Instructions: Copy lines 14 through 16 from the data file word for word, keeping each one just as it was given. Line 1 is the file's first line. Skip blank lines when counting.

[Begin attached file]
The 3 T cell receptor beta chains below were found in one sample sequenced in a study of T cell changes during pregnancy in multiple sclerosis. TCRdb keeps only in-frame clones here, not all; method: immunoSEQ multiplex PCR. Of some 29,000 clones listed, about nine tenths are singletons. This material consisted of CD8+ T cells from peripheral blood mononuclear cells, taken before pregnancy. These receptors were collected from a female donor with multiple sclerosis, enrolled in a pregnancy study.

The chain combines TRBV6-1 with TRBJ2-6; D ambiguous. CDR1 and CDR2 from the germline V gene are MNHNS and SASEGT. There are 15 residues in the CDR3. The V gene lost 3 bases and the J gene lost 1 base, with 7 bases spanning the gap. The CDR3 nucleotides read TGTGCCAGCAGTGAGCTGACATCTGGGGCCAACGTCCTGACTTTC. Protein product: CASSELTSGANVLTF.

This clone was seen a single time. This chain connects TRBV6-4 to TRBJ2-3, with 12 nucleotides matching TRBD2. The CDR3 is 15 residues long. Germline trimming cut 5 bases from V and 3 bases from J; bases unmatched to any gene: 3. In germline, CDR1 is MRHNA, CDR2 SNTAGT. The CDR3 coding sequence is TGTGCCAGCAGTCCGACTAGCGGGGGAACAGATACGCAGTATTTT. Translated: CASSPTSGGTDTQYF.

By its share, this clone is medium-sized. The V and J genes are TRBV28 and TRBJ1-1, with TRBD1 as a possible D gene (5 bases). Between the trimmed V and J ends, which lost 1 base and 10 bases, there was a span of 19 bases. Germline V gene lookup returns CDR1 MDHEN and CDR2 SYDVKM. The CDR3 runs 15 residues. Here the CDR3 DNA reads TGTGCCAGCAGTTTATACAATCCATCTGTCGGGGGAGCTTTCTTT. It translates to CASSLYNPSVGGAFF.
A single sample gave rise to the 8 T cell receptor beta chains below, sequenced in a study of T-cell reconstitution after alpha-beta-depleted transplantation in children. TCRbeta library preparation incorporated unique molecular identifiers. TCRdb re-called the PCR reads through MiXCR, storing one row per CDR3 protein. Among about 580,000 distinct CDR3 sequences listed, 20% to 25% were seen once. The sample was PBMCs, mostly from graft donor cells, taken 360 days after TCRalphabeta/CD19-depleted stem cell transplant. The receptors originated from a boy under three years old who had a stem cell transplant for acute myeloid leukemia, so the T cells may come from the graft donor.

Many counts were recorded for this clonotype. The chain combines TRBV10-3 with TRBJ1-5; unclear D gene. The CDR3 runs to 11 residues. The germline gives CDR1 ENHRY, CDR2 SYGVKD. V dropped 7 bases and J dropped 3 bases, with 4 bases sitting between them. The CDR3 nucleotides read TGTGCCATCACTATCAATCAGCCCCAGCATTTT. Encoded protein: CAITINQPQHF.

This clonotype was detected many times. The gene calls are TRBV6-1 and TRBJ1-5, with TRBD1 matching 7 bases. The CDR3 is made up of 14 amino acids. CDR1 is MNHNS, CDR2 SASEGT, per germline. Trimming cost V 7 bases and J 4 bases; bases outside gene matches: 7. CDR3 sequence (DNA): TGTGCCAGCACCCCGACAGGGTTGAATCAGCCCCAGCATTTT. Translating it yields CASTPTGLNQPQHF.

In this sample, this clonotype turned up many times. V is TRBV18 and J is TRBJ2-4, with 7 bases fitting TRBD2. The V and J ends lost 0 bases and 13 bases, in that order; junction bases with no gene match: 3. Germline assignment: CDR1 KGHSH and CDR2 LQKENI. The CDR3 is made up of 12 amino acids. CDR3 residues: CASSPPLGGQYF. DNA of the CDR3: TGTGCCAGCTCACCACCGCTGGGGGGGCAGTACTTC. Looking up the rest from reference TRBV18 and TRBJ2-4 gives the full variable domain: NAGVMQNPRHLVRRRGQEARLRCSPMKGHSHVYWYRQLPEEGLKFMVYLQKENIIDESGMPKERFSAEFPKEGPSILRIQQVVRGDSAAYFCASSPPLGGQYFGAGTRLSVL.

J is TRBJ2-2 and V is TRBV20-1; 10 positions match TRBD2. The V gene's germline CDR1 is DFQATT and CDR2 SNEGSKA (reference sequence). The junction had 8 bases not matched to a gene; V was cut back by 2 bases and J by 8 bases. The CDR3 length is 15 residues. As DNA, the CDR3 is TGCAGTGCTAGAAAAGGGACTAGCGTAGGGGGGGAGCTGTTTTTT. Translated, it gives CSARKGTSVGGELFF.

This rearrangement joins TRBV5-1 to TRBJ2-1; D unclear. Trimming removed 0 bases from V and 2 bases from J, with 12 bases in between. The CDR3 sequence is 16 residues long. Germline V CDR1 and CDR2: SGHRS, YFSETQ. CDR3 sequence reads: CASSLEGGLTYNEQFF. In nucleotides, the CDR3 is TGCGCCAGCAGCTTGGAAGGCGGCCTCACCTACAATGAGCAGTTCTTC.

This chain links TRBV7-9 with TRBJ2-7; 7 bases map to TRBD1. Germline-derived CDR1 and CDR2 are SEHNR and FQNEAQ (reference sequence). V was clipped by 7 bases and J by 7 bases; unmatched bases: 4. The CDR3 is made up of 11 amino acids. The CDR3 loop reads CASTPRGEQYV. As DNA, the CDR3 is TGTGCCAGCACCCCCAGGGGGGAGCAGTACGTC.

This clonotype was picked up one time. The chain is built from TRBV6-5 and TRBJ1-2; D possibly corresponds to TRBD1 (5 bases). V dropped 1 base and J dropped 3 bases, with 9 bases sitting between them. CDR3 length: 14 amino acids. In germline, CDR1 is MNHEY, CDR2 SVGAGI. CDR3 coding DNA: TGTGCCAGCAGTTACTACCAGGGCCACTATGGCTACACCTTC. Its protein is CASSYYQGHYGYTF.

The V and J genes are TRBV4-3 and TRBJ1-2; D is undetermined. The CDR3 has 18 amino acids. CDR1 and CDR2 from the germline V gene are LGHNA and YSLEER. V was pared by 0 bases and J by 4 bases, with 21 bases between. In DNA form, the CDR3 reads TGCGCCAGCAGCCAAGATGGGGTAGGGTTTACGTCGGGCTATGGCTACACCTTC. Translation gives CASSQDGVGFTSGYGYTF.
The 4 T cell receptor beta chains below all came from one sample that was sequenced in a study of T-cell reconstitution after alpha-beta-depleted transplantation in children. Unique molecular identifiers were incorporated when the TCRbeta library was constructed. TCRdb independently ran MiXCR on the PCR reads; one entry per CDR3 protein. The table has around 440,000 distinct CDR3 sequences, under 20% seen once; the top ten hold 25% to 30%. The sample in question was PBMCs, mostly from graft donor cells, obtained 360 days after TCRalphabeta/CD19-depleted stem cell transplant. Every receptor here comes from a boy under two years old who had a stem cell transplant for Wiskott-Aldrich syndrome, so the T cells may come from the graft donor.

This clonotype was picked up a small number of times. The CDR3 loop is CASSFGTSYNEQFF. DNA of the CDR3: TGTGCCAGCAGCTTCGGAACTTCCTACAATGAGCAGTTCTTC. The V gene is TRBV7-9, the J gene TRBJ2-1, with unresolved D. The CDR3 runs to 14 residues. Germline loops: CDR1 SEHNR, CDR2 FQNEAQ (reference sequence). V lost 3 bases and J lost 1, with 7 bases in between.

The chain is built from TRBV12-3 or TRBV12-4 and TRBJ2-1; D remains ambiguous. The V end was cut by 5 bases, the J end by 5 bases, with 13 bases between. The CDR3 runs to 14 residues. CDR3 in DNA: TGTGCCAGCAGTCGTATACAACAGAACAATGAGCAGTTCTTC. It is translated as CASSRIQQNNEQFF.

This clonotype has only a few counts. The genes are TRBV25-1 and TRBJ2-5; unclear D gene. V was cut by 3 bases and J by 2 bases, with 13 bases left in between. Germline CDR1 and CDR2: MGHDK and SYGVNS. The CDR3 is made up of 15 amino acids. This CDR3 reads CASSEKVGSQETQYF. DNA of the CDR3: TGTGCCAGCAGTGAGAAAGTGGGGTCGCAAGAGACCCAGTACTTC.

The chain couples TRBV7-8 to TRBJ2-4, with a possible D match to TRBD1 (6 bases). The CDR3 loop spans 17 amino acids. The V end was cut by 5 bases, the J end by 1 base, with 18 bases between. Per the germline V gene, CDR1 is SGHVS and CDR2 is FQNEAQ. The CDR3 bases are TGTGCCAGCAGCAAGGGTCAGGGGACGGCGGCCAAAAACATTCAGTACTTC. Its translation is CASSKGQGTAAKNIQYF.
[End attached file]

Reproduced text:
The 4 T cell receptor beta chains below all came from one sample that was sequenced in a study of T-cell reconstitution after alpha-beta-depleted transplantation in children. Unique molecular identifiers were incorporated when the TCRbeta library was constructed. TCRdb independently ran MiXCR on the PCR reads; one entry per CDR3 protein. The table has around 440,000 distinct CDR3 sequences, under 20% seen once; the top ten hold 25% to 30%. The sample in question was PBMCs, mostly from graft donor cells, obtained 360 days after TCRalphabeta/CD19-depleted stem cell transplant. Every receptor here comes from a boy under two years old who had a stem cell transplant for Wiskott-Aldrich syndrome, so the T cells may come from the graft donor.

This clonotype was picked up a small number of times. The CDR3 loop is CASSFGTSYNEQFF. DNA of the CDR3: TGTGCCAGCAGCTTCGGAACTTCCTACAATGAGCAGTTCTTC. The V gene is TRBV7-9, the J gene TRBJ2-1, with unresolved D. The CDR3 runs to 14 residues. Germline loops: CDR1 SEHNR, CDR2 FQNEAQ (reference sequence). V lost 3 bases and J lost 1, with 7 bases in between.

The chain is built from TRBV12-3 or TRBV12-4 and TRBJ2-1; D remains ambiguous. The V end was cut by 5 bases, the J end by 5 bases, with 13 bases between. The CDR3 runs to 14 residues. CDR3 in DNA: TGTGCCAGCAGTCGTATACAACAGAACAATGAGCAGTTCTTC. It is translated as CASSRIQQNNEQFF.